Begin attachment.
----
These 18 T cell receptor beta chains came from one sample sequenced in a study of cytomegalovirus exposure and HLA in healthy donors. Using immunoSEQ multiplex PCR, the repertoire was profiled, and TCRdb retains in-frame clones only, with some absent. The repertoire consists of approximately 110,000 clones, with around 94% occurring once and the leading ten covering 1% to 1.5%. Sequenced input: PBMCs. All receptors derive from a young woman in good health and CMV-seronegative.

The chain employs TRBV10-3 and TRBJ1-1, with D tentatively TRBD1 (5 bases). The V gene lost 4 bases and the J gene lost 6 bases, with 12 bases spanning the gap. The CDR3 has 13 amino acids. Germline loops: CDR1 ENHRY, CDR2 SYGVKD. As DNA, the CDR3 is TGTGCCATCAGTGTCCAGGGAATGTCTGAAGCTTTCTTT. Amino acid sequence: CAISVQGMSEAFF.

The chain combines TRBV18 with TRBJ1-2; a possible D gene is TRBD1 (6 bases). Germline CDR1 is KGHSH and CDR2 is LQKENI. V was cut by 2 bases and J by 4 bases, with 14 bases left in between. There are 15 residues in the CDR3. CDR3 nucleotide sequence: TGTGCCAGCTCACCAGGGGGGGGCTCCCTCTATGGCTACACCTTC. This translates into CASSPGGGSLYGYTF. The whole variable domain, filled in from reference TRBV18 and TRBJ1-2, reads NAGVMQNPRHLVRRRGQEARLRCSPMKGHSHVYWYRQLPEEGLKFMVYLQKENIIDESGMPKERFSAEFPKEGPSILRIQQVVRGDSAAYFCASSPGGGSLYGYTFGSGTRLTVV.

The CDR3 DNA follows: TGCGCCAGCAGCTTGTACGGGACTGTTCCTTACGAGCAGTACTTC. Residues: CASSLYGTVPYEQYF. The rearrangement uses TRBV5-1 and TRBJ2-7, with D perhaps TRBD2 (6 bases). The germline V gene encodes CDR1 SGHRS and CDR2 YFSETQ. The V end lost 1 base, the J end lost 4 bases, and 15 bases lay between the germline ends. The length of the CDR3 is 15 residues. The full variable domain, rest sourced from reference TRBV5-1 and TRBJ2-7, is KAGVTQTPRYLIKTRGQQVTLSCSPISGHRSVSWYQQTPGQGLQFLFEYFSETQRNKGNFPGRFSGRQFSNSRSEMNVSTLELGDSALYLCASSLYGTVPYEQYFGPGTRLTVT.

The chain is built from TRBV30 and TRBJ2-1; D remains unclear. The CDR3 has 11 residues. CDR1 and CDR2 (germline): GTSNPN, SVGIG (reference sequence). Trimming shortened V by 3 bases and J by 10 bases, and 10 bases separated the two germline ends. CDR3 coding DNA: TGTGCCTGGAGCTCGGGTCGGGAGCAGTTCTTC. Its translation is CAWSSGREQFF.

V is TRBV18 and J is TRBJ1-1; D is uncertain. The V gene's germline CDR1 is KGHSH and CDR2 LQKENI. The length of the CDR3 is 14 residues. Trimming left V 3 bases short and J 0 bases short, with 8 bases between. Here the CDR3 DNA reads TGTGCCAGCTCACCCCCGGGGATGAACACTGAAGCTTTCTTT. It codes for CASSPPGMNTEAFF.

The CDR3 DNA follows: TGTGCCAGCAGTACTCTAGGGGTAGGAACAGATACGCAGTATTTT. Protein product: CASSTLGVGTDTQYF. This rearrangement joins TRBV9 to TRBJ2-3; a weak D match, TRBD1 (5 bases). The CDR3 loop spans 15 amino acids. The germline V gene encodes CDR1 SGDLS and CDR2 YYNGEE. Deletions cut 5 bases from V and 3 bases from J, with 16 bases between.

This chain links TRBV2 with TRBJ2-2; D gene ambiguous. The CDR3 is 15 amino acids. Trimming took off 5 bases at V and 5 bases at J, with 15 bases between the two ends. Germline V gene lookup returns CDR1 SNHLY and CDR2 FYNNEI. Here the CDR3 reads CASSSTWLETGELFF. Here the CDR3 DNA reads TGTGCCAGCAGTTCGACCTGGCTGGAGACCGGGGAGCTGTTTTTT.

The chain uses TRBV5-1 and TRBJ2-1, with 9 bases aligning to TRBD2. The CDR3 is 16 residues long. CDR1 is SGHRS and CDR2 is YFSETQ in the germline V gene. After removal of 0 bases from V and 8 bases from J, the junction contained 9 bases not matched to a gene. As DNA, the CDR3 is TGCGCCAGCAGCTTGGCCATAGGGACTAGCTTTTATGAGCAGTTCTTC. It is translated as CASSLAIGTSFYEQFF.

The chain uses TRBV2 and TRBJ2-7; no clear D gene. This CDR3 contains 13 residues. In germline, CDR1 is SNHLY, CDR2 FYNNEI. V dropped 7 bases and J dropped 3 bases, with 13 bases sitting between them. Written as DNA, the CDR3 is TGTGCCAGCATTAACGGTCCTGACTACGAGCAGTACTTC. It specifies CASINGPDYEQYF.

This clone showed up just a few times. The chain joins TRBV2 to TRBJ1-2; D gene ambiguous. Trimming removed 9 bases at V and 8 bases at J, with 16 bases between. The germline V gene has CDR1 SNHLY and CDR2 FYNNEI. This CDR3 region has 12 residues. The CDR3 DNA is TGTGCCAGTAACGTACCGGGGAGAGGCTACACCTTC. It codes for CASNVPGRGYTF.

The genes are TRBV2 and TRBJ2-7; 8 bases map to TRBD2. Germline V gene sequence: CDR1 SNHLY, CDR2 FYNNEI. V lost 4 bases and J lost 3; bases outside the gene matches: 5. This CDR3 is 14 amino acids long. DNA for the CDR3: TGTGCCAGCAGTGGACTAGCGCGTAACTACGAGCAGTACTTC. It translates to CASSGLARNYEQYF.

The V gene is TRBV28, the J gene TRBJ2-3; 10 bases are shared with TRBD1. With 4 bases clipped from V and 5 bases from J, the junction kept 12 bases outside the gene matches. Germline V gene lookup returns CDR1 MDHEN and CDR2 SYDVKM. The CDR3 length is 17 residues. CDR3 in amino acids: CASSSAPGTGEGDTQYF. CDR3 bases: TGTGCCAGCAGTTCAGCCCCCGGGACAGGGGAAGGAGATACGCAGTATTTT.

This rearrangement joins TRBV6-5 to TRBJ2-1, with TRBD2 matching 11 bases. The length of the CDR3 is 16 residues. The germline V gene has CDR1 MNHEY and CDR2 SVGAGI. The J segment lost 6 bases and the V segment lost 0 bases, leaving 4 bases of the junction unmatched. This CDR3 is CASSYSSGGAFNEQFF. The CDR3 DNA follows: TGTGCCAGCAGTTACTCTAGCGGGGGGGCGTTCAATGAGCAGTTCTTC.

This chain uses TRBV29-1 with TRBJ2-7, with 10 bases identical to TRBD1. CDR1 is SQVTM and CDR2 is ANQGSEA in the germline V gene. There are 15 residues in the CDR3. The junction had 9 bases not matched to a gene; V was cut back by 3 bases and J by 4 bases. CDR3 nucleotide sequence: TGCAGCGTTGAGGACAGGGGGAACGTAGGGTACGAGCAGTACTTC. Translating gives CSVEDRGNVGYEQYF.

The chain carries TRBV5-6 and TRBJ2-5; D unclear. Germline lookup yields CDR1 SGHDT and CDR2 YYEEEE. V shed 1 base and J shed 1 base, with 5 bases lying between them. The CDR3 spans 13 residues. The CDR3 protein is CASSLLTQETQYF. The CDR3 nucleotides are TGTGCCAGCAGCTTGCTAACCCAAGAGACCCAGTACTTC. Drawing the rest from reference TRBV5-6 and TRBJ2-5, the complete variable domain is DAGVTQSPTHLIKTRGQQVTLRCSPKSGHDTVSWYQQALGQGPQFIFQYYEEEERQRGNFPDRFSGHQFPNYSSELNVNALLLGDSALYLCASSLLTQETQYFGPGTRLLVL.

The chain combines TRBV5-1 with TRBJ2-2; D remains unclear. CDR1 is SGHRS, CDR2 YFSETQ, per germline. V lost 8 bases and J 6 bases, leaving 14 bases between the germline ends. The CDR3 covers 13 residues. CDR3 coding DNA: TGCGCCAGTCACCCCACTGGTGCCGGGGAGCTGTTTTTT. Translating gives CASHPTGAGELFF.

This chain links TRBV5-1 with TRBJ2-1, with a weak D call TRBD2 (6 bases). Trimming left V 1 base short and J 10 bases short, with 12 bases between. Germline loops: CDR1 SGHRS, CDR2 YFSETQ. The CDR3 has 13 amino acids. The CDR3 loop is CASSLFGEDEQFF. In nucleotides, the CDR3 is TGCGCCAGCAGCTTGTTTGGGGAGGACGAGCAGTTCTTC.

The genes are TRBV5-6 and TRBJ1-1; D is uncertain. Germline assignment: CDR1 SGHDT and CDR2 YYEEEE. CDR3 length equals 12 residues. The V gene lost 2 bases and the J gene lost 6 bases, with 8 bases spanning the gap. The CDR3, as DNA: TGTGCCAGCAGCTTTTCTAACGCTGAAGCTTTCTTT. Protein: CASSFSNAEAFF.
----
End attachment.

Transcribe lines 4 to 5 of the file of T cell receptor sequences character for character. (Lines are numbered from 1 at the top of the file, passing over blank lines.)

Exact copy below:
The CDR3 DNA follows: TGCGCCAGCAGCTTGTACGGGACTGTTCCTTACGAGCAGTACTTC. Residues: CASSLYGTVPYEQYF. The rearrangement uses TRBV5-1 and TRBJ2-7, with D perhaps TRBD2 (6 bases). The germline V gene encodes CDR1 SGHRS and CDR2 YFSETQ. The V end lost 1 base, the J end lost 4 bases, and 15 bases lay between the germline ends. The length of the CDR3 is 15 residues. The full variable domain, rest sourced from reference TRBV5-1 and TRBJ2-7, is KAGVTQTPRYLIKTRGQQVTLSCSPISGHRSVSWYQQTPGQGLQFLFEYFSETQRNKGNFPGRFSGRQFSNSRSEMNVSTLELGDSALYLCASSLYGTVPYEQYFGPGTRLTVT.

The chain is built from TRBV30 and TRBJ2-1; D remains unclear. The CDR3 has 11 residues. CDR1 and CDR2 (germline): GTSNPN, SVGIG (reference sequence). Trimming shortened V by 3 bases and J by 10 bases, and 10 bases separated the two germline ends. CDR3 coding DNA: TGTGCCTGGAGCTCGGGTCGGGAGCAGTTCTTC. Its translation is CAWSSGREQFF.